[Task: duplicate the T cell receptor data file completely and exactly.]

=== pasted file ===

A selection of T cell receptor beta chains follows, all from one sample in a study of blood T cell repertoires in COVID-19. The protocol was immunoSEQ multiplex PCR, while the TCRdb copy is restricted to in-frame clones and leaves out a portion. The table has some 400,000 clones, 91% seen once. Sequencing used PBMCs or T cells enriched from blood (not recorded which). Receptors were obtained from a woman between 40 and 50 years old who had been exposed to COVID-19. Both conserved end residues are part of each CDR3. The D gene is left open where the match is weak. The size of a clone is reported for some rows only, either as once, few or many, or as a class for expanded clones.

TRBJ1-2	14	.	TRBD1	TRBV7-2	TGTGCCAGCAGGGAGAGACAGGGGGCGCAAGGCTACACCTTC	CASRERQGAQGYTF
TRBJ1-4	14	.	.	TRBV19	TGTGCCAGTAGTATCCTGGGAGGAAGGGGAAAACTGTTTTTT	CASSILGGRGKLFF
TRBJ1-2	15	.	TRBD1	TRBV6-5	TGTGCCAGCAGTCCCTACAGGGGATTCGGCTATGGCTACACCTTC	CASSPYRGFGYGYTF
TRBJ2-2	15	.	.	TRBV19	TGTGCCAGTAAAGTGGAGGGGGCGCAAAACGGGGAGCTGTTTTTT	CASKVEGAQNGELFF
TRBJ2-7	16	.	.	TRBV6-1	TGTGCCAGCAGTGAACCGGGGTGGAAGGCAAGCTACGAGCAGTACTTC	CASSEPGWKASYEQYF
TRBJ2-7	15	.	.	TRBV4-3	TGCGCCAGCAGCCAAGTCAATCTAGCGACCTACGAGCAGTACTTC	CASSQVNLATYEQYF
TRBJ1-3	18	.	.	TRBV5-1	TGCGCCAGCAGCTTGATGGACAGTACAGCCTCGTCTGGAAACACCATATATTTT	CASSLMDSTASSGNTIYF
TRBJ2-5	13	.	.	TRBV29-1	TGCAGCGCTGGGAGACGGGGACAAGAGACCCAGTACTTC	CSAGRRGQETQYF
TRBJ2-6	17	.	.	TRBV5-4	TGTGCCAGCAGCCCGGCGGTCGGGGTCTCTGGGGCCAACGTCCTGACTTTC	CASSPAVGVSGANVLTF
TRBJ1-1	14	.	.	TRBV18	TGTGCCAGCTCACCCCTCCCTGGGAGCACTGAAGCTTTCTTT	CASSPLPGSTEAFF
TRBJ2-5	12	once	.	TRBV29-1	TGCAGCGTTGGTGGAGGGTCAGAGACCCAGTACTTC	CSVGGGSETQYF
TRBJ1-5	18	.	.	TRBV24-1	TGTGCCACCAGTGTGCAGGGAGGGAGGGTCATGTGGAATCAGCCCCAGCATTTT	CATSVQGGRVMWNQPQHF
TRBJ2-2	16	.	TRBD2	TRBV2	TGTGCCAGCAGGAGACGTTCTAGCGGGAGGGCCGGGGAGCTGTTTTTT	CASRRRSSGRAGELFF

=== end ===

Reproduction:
A selection of T cell receptor beta chains follows, all from one sample in a study of blood T cell repertoires in COVID-19. The protocol was immunoSEQ multiplex PCR, while the TCRdb copy is restricted to in-frame clones and leaves out a portion. The table has some 400,000 clones, 91% seen once. Sequencing used PBMCs or T cells enriched from blood (not recorded which). Receptors were obtained from a woman between 40 and 50 years old who had been exposed to COVID-19. Both conserved end residues are part of each CDR3. The D gene is left open where the match is weak. The size of a clone is reported for some rows only, either as once, few or many, or as a class for expanded clones.

TRBJ1-2	14	.	TRBD1	TRBV7-2	TGTGCCAGCAGGGAGAGACAGGGGGCGCAAGGCTACACCTTC	CASRERQGAQGYTF
TRBJ1-4	14	.	.	TRBV19	TGTGCCAGTAGTATCCTGGGAGGAAGGGGAAAACTGTTTTTT	CASSILGGRGKLFF
TRBJ1-2	15	.	TRBD1	TRBV6-5	TGTGCCAGCAGTCCCTACAGGGGATTCGGCTATGGCTACACCTTC	CASSPYRGFGYGYTF
TRBJ2-2	15	.	.	TRBV19	TGTGCCAGTAAAGTGGAGGGGGCGCAAAACGGGGAGCTGTTTTTT	CASKVEGAQNGELFF
TRBJ2-7	16	.	.	TRBV6-1	TGTGCCAGCAGTGAACCGGGGTGGAAGGCAAGCTACGAGCAGTACTTC	CASSEPGWKASYEQYF
TRBJ2-7	15	.	.	TRBV4-3	TGCGCCAGCAGCCAAGTCAATCTAGCGACCTACGAGCAGTACTTC	CASSQVNLATYEQYF
TRBJ1-3	18	.	.	TRBV5-1	TGCGCCAGCAGCTTGATGGACAGTACAGCCTCGTCTGGAAACACCATATATTTT	CASSLMDSTASSGNTIYF
TRBJ2-5	13	.	.	TRBV29-1	TGCAGCGCTGGGAGACGGGGACAAGAGACCCAGTACTTC	CSAGRRGQETQYF
TRBJ2-6	17	.	.	TRBV5-4	TGTGCCAGCAGCCCGGCGGTCGGGGTCTCTGGGGCCAACGTCCTGACTTTC	CASSPAVGVSGANVLTF
TRBJ1-1	14	.	.	TRBV18	TGTGCCAGCTCACCCCTCCCTGGGAGCACTGAAGCTTTCTTT	CASSPLPGSTEAFF
TRBJ2-5	12	once	.	TRBV29-1	TGCAGCGTTGGTGGAGGGTCAGAGACCCAGTACTTC	CSVGGGSETQYF
TRBJ1-5	18	.	.	TRBV24-1	TGTGCCACCAGTGTGCAGGGAGGGAGGGTCATGTGGAATCAGCCCCAGCATTTT	CATSVQGGRVMWNQPQHF
TRBJ2-2	16	.	TRBD2	TRBV2	TGTGCCAGCAGGAGACGTTCTAGCGGGAGGGCCGGGGAGCTGTTTTTT	CASRRRSSGRAGELFF